U.K. Refuses Extractive Industries Transparency
Yesterday, the United States signed onto the Extractive Industries Transparency Initiative (EITI), making it the second G8 country, alongside Norway, to join. U.S. President Barack Obama says the initiative will ensure that "taxpayers receive every dollar they are due from the extraction of natural resources." Over 35 countries have signed on to the agreement, mainly from developing nations, in an attempt to thwart corruption in the sectors of mining and oil and gas extraction. However, the U.K. has a different outlook on the international agreement, and is refusing to sign.
The agreement’s general goals are to see government’s disclosing all payments received from oil, gas and mining companies. The companies themselves will also be required to disclose payments made to the government. It is essentially a system of accountability to ensure that money intended for the public sector actually ends up there.
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A UK spokesman has released a statement, saying, “The U.K. is already a strong international supporter of the EITI and transparency in the extractives sector. “We do not feel it is appropriate for the U.K. to implement the EITI. The U.K. is not defined as a ‘resource rich’ country by the International Monetary Fund."
Unfortunately for the U.K., the argument doesn’t hold water. Several signatories to the EITI, such as Madagascar, Niger and Tanzania, are also not considered resource rich countries, yet signed anyway. While the U.K. itself may not hold vast resources in its ground, its companies, like British Petroleum, operate worldwide. In fact, the U.K. is the European Union’s largest oil producer and second largest natural gas producer.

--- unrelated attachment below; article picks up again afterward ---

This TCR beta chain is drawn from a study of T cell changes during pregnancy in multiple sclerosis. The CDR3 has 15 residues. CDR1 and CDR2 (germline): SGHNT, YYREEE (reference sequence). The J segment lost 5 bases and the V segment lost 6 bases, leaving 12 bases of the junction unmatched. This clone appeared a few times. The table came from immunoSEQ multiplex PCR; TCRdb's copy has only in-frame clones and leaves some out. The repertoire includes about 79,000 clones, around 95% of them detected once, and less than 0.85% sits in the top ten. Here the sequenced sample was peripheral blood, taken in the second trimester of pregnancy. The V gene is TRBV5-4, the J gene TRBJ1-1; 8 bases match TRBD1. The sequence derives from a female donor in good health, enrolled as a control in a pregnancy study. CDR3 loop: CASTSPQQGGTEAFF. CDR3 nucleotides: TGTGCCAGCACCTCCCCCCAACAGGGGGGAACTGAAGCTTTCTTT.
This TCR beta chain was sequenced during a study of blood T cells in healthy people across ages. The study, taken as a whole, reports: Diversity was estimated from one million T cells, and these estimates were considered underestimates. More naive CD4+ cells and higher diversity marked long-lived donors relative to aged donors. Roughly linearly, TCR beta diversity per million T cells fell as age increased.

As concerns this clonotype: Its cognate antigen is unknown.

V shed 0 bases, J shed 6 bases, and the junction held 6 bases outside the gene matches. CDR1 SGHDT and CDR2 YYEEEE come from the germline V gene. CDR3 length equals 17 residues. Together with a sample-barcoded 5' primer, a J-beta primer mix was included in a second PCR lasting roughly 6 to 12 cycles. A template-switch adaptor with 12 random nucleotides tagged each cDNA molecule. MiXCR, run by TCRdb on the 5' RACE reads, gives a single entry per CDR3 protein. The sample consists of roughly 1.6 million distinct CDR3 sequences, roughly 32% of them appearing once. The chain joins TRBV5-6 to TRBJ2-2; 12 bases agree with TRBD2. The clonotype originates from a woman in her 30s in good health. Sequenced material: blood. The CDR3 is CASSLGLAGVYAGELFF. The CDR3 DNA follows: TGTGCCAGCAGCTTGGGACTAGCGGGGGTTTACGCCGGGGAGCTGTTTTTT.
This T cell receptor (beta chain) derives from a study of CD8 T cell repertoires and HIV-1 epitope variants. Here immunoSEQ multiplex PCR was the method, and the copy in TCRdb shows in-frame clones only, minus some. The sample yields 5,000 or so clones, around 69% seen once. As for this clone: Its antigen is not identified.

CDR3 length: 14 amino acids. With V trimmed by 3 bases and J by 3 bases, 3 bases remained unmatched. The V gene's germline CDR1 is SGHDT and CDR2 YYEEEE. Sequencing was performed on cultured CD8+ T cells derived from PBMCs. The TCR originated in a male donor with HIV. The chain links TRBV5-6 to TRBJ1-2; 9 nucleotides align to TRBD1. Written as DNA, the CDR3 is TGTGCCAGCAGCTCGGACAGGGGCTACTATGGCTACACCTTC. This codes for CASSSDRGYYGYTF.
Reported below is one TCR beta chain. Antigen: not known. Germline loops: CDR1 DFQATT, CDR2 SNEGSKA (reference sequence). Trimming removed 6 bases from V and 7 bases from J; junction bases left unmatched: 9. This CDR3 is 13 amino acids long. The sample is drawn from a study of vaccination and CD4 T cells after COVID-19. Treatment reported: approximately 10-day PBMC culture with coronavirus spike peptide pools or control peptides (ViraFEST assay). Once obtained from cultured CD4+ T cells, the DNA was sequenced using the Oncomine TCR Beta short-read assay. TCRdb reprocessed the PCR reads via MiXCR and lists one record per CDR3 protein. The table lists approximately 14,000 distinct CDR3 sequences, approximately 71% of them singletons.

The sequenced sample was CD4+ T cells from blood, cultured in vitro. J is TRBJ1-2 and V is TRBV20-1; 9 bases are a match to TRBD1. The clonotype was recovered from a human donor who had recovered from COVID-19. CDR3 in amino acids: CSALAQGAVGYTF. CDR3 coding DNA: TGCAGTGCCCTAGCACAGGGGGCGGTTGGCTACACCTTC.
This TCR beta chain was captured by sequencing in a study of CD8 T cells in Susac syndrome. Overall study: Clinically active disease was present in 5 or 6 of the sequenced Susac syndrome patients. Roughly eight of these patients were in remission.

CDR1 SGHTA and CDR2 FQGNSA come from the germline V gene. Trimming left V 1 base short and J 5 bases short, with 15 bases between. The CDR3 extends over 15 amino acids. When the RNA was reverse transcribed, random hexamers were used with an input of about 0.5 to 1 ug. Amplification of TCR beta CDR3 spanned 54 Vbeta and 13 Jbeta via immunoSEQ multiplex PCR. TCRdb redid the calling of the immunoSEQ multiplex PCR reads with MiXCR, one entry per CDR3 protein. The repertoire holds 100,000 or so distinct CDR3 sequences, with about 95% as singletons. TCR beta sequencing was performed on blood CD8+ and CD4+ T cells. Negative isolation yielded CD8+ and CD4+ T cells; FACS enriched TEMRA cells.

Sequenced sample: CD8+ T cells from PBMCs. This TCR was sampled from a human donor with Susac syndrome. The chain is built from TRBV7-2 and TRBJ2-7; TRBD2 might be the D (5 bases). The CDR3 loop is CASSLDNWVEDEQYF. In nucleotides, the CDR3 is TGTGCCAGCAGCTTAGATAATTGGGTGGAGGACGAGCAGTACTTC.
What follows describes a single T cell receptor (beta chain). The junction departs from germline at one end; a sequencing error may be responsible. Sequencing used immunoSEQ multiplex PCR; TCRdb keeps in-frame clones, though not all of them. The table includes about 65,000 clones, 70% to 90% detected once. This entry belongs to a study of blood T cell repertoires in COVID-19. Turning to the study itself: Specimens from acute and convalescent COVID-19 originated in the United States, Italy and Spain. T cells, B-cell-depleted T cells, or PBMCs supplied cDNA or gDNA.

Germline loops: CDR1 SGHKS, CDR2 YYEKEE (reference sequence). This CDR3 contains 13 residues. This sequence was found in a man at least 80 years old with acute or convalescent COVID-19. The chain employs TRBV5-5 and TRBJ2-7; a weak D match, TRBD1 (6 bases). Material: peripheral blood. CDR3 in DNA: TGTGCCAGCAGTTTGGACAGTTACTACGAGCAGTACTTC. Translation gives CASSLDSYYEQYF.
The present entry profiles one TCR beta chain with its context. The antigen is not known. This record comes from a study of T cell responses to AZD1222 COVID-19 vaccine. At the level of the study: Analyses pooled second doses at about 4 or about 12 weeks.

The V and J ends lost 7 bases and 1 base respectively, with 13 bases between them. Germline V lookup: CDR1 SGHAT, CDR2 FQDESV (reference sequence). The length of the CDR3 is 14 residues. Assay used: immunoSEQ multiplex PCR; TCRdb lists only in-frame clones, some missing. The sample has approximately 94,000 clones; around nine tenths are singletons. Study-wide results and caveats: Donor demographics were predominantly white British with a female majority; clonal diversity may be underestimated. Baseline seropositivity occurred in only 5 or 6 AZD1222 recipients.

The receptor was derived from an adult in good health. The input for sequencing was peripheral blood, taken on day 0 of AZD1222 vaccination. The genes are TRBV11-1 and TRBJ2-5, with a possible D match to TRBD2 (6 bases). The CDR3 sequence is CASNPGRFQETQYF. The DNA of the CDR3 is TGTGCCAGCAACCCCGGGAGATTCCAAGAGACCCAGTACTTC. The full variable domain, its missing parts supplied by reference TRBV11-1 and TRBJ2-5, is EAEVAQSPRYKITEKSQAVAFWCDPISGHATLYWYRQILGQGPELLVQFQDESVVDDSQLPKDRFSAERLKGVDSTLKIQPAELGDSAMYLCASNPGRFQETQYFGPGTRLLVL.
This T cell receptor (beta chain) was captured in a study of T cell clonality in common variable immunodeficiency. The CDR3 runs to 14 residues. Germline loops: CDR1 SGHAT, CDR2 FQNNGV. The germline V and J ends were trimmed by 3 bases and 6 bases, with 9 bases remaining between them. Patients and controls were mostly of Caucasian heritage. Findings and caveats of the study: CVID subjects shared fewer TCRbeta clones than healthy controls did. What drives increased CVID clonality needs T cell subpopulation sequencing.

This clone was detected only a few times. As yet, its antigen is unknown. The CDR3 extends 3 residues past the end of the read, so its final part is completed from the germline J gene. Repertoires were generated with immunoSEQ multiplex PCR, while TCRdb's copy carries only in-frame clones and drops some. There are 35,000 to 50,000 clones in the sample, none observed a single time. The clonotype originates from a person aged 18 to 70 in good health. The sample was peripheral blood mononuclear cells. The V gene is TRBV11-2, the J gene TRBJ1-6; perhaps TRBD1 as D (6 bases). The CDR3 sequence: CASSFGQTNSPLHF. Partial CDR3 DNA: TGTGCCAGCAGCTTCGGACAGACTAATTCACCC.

Hydrostor receives $4m funding for A-CAES facility in Canada
Hydrostor has received $4m funding to develop a 300-500MW Advanced Compressed Air Energy Storage (A-CAES) facility in Canada.
The funding will be used to complete essential engineering and planning, and enable Hydrostor to plan construction.
The project will be modeled on Hydrostor’s commercially operating Goderich storage facility, providing up to 12 hours of energy storage.
Hydrostor’s A-CAES system supports Canada’s green economic transition by designing, building, and operating emissions-free energy storage facilities, and employing people, suppliers, and technologies from the oil and gas sector.
The Honorable Seamus O’Regan, Jr. Minister of Natural Resources, said: “Investing in clean technology will lower emissions and increase our competitiveness. This is how we get to net zero by 2050.”
A-CAES has the potential to lower greenhouse gas emissions by enabling the transition to a cleaner and more flexible electricity grid. Specifically, the low-impact and cost-effective technology will reduce the use of fossil fuels and will provide reliable and bankable energy storage solutions for utilities and regulators, while integrating renewable energy for sustainable growth.
Curtis VanWalleghem, Hydrostor’s Chief Executive Officer, said: “We are grateful for the federal government’s support of our long duration energy storage solution that is critical to enabling the clean energy transition. This made-in-Canada solution, with the support of NRCan and Sustainable Development Technology Canada, is ready to be widely deployed within Canada and globally to lower electricity rates and decarbonize the electricity sector."
The Rosamond A-CAES 500MW Project is under advanced development and targeting a 2024 launch. It is designed to turn California’s growing solar and wind resources into on-demand peak capacity while allowing for closure of fossil fuel generating stations.
Hydrostor closed US$37 million (C$49 million) in growth financing in September 2019.